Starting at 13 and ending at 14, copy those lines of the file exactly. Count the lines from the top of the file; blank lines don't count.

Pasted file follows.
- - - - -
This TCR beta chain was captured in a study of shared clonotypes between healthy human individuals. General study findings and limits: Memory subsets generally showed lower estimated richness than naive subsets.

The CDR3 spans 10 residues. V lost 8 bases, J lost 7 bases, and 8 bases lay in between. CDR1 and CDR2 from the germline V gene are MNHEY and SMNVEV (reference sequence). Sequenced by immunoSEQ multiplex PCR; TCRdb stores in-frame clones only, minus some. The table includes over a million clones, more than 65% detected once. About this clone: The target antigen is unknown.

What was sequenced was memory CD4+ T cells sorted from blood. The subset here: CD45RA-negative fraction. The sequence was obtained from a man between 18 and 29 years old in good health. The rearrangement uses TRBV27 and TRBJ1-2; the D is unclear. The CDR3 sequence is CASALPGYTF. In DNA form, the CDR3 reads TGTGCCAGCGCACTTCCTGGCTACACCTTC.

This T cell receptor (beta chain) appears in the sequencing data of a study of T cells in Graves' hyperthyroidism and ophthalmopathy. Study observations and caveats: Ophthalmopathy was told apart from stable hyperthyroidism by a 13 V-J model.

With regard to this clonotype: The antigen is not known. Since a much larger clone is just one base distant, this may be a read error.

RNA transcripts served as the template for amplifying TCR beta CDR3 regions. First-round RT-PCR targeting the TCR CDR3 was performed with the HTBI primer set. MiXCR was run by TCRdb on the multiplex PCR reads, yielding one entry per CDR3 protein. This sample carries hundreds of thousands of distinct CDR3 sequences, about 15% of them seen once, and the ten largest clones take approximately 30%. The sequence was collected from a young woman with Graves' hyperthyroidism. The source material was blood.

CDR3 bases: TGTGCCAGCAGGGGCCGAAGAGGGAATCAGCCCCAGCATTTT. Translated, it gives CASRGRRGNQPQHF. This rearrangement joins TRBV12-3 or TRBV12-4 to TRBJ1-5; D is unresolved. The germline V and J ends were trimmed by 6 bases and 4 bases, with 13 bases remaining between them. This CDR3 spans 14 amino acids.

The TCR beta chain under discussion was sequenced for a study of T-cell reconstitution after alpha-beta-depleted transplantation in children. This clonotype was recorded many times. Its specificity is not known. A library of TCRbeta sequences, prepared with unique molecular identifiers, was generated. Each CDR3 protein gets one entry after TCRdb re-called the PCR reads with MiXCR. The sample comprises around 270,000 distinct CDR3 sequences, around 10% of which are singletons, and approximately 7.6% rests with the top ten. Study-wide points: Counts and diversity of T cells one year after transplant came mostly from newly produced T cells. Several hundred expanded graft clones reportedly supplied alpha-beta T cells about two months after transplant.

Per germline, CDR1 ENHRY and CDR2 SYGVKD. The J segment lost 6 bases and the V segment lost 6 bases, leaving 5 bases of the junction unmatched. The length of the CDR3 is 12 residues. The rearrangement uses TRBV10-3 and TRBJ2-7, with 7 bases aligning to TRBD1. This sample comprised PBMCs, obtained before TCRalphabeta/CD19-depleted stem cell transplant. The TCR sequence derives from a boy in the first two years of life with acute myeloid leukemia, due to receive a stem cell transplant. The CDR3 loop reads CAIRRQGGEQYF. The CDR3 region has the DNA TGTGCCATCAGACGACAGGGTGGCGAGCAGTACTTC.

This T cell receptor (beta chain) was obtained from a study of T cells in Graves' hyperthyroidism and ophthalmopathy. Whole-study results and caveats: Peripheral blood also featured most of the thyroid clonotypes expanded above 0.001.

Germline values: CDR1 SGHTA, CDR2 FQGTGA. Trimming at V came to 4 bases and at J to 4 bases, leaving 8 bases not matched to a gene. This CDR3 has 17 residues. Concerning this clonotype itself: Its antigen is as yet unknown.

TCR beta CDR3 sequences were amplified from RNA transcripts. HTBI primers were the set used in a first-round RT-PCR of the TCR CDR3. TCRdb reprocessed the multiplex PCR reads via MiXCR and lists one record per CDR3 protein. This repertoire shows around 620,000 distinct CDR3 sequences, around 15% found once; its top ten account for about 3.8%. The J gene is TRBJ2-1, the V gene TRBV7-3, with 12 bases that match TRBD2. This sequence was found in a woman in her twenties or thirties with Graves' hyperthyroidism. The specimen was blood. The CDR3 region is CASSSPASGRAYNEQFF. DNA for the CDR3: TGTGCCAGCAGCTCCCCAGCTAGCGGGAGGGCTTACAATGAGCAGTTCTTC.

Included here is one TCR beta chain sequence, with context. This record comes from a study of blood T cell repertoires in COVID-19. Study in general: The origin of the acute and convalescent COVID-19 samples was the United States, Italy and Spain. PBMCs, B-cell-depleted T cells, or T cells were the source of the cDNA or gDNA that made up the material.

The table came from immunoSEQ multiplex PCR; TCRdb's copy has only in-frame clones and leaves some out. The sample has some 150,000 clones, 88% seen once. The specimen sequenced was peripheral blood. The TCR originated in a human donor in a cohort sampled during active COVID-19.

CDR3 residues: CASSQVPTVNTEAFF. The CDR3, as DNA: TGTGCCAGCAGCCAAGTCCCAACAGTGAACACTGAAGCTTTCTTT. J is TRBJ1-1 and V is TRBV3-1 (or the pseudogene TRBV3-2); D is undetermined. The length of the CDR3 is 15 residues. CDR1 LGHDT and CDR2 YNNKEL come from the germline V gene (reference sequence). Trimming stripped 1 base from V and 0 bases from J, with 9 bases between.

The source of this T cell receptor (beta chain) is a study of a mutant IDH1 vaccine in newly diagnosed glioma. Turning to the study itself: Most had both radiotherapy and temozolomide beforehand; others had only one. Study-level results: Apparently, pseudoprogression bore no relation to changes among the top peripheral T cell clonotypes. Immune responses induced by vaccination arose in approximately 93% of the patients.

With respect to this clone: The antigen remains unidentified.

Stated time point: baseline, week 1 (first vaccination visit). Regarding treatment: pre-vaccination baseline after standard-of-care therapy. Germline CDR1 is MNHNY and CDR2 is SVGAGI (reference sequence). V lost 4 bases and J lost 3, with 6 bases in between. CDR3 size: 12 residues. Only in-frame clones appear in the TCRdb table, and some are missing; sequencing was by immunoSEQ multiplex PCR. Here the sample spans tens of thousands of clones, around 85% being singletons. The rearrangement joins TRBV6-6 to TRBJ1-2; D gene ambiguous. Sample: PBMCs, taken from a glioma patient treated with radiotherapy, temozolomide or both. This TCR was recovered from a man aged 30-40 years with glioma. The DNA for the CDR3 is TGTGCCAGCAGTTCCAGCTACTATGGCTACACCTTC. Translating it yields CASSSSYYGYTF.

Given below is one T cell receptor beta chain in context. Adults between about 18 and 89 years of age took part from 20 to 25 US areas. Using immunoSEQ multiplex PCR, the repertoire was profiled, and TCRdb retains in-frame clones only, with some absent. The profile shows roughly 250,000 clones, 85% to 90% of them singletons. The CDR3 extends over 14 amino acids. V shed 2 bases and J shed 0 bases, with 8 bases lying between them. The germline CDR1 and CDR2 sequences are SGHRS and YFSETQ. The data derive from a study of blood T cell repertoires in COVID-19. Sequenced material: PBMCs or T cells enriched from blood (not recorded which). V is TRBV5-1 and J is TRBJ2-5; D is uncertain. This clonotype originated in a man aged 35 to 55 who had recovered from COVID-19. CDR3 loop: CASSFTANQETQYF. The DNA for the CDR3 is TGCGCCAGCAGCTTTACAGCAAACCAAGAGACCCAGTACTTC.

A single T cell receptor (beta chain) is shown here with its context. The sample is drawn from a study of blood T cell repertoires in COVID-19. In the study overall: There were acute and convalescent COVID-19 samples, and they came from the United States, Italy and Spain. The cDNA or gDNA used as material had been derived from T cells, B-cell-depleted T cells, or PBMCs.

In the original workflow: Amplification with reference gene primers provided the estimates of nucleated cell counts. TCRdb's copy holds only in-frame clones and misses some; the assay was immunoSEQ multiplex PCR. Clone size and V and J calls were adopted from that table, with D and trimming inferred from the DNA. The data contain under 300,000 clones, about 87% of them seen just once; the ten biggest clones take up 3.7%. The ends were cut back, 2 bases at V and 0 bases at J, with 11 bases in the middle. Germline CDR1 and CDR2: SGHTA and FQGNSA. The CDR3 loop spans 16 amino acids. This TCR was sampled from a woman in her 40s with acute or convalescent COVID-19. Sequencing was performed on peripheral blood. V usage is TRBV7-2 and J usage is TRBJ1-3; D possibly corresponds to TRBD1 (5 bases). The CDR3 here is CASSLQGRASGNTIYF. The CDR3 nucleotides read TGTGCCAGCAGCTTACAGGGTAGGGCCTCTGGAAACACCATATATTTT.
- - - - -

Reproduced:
Included here is one TCR beta chain sequence, with context. This record comes from a study of blood T cell repertoires in COVID-19. Study in general: The origin of the acute and convalescent COVID-19 samples was the United States, Italy and Spain. PBMCs, B-cell-depleted T cells, or T cells were the source of the cDNA or gDNA that made up the material.

The table came from immunoSEQ multiplex PCR; TCRdb's copy has only in-frame clones and leaves some out. The sample has some 150,000 clones, 88% seen once. The specimen sequenced was peripheral blood. The TCR originated in a human donor in a cohort sampled during active COVID-19.